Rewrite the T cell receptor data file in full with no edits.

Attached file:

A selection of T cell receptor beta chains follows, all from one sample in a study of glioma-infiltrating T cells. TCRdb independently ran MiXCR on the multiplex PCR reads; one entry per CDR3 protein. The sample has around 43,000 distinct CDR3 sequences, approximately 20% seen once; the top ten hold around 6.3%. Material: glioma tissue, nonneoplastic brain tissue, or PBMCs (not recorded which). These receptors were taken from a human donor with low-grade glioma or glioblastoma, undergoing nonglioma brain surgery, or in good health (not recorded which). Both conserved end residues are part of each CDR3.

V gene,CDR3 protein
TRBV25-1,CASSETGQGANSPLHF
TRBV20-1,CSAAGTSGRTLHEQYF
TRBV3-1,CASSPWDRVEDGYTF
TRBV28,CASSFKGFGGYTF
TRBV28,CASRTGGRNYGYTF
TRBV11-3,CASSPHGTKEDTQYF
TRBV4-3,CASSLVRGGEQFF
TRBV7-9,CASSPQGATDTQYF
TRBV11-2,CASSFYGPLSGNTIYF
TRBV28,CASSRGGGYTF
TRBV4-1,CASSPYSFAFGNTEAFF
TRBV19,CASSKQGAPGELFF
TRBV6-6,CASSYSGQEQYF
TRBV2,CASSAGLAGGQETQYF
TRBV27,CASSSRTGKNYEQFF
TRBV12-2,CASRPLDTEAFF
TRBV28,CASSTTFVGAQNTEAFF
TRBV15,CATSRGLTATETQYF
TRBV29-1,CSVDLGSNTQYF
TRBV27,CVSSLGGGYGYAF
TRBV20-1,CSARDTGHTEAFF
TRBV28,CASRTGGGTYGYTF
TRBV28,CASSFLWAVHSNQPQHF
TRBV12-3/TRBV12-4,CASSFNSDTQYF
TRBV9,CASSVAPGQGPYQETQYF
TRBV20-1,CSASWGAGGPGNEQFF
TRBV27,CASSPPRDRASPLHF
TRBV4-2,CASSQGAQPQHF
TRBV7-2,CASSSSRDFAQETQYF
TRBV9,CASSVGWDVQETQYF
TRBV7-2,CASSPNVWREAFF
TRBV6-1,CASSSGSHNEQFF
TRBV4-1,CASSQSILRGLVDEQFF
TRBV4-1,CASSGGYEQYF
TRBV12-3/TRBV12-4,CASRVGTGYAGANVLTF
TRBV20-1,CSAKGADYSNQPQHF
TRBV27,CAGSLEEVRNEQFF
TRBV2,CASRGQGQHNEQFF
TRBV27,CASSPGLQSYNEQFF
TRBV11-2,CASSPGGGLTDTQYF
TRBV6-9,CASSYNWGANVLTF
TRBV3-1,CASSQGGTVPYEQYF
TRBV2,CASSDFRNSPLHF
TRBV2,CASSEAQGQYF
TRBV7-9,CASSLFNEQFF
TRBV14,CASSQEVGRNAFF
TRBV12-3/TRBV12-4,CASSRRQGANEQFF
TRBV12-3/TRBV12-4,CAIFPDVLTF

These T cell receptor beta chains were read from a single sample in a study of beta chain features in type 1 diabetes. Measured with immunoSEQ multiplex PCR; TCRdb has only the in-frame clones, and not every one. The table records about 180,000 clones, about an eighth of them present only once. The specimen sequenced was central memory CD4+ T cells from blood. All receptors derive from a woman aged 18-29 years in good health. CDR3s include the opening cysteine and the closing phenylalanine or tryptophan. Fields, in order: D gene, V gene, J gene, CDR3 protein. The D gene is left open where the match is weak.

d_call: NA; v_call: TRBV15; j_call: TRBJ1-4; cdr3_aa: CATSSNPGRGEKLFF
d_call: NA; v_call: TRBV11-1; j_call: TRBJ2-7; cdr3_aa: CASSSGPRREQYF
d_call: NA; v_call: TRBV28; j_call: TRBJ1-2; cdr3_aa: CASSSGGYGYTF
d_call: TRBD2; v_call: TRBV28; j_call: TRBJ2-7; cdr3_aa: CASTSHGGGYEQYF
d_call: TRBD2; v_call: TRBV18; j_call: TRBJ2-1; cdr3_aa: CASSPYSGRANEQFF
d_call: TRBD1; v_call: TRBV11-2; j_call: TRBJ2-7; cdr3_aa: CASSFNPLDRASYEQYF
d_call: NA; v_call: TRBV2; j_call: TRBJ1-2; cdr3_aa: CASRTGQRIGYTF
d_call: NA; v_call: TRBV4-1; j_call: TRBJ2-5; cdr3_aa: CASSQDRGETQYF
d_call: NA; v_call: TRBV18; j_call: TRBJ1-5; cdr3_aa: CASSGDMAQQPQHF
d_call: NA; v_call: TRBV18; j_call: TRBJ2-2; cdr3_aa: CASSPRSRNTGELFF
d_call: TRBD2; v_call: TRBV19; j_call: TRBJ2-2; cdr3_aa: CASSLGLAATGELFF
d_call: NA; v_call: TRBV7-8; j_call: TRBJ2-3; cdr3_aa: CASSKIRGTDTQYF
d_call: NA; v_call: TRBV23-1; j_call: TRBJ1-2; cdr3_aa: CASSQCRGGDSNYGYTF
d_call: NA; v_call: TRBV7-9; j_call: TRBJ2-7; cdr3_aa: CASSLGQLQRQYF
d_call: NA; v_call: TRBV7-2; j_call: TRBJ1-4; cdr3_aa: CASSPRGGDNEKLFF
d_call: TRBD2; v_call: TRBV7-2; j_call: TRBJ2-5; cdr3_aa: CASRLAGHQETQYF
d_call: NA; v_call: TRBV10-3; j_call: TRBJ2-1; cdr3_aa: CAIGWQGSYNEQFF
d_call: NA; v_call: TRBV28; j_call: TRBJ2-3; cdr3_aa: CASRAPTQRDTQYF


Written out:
A selection of T cell receptor beta chains follows, all from one sample in a study of glioma-infiltrating T cells. TCRdb independently ran MiXCR on the multiplex PCR reads; one entry per CDR3 protein. The sample has around 43,000 distinct CDR3 sequences, approximately 20% seen once; the top ten hold around 6.3%. Material: glioma tissue, nonneoplastic brain tissue, or PBMCs (not recorded which). These receptors were taken from a human donor with low-grade glioma or glioblastoma, undergoing nonglioma brain surgery, or in good health (not recorded which). Both conserved end residues are part of each CDR3.

V gene,CDR3 protein
TRBV25-1,CASSETGQGANSPLHF
TRBV20-1,CSAAGTSGRTLHEQYF
TRBV3-1,CASSPWDRVEDGYTF
TRBV28,CASSFKGFGGYTF
TRBV28,CASRTGGRNYGYTF
TRBV11-3,CASSPHGTKEDTQYF
TRBV4-3,CASSLVRGGEQFF
TRBV7-9,CASSPQGATDTQYF
TRBV11-2,CASSFYGPLSGNTIYF
TRBV28,CASSRGGGYTF
TRBV4-1,CASSPYSFAFGNTEAFF
TRBV19,CASSKQGAPGELFF
TRBV6-6,CASSYSGQEQYF
TRBV2,CASSAGLAGGQETQYF
TRBV27,CASSSRTGKNYEQFF
TRBV12-2,CASRPLDTEAFF
TRBV28,CASSTTFVGAQNTEAFF
TRBV15,CATSRGLTATETQYF
TRBV29-1,CSVDLGSNTQYF
TRBV27,CVSSLGGGYGYAF
TRBV20-1,CSARDTGHTEAFF
TRBV28,CASRTGGGTYGYTF
TRBV28,CASSFLWAVHSNQPQHF
TRBV12-3/TRBV12-4,CASSFNSDTQYF
TRBV9,CASSVAPGQGPYQETQYF
TRBV20-1,CSASWGAGGPGNEQFF
TRBV27,CASSPPRDRASPLHF
TRBV4-2,CASSQGAQPQHF
TRBV7-2,CASSSSRDFAQETQYF
TRBV9,CASSVGWDVQETQYF
TRBV7-2,CASSPNVWREAFF
TRBV6-1,CASSSGSHNEQFF
TRBV4-1,CASSQSILRGLVDEQFF
TRBV4-1,CASSGGYEQYF
TRBV12-3/TRBV12-4,CASRVGTGYAGANVLTF
TRBV20-1,CSAKGADYSNQPQHF
TRBV27,CAGSLEEVRNEQFF
TRBV2,CASRGQGQHNEQFF
TRBV27,CASSPGLQSYNEQFF
TRBV11-2,CASSPGGGLTDTQYF
TRBV6-9,CASSYNWGANVLTF
TRBV3-1,CASSQGGTVPYEQYF
TRBV2,CASSDFRNSPLHF
TRBV2,CASSEAQGQYF
TRBV7-9,CASSLFNEQFF
TRBV14,CASSQEVGRNAFF
TRBV12-3/TRBV12-4,CASSRRQGANEQFF
TRBV12-3/TRBV12-4,CAIFPDVLTF

These T cell receptor beta chains were read from a single sample in a study of beta chain features in type 1 diabetes. Measured with immunoSEQ multiplex PCR; TCRdb has only the in-frame clones, and not every one. The table records about 180,000 clones, about an eighth of them present only once. The specimen sequenced was central memory CD4+ T cells from blood. All receptors derive from a woman aged 18-29 years in good health. CDR3s include the opening cysteine and the closing phenylalanine or tryptophan. Fields, in order: D gene, V gene, J gene, CDR3 protein. The D gene is left open where the match is weak.

d_call: NA; v_call: TRBV15; j_call: TRBJ1-4; cdr3_aa: CATSSNPGRGEKLFF
d_call: NA; v_call: TRBV11-1; j_call: TRBJ2-7; cdr3_aa: CASSSGPRREQYF
d_call: NA; v_call: TRBV28; j_call: TRBJ1-2; cdr3_aa: CASSSGGYGYTF
d_call: TRBD2; v_call: TRBV28; j_call: TRBJ2-7; cdr3_aa: CASTSHGGGYEQYF
d_call: TRBD2; v_call: TRBV18; j_call: TRBJ2-1; cdr3_aa: CASSPYSGRANEQFF
d_call: TRBD1; v_call: TRBV11-2; j_call: TRBJ2-7; cdr3_aa: CASSFNPLDRASYEQYF
d_call: NA; v_call: TRBV2; j_call: TRBJ1-2; cdr3_aa: CASRTGQRIGYTF
d_call: NA; v_call: TRBV4-1; j_call: TRBJ2-5; cdr3_aa: CASSQDRGETQYF
d_call: NA; v_call: TRBV18; j_call: TRBJ1-5; cdr3_aa: CASSGDMAQQPQHF
d_call: NA; v_call: TRBV18; j_call: TRBJ2-2; cdr3_aa: CASSPRSRNTGELFF
d_call: TRBD2; v_call: TRBV19; j_call: TRBJ2-2; cdr3_aa: CASSLGLAATGELFF
d_call: NA; v_call: TRBV7-8; j_call: TRBJ2-3; cdr3_aa: CASSKIRGTDTQYF
d_call: NA; v_call: TRBV23-1; j_call: TRBJ1-2; cdr3_aa: CASSQCRGGDSNYGYTF
d_call: NA; v_call: TRBV7-9; j_call: TRBJ2-7; cdr3_aa: CASSLGQLQRQYF
d_call: NA; v_call: TRBV7-2; j_call: TRBJ1-4; cdr3_aa: CASSPRGGDNEKLFF
d_call: TRBD2; v_call: TRBV7-2; j_call: TRBJ2-5; cdr3_aa: CASRLAGHQETQYF
d_call: NA; v_call: TRBV10-3; j_call: TRBJ2-1; cdr3_aa: CAIGWQGSYNEQFF
d_call: NA; v_call: TRBV28; j_call: TRBJ2-3; cdr3_aa: CASRAPTQRDTQYF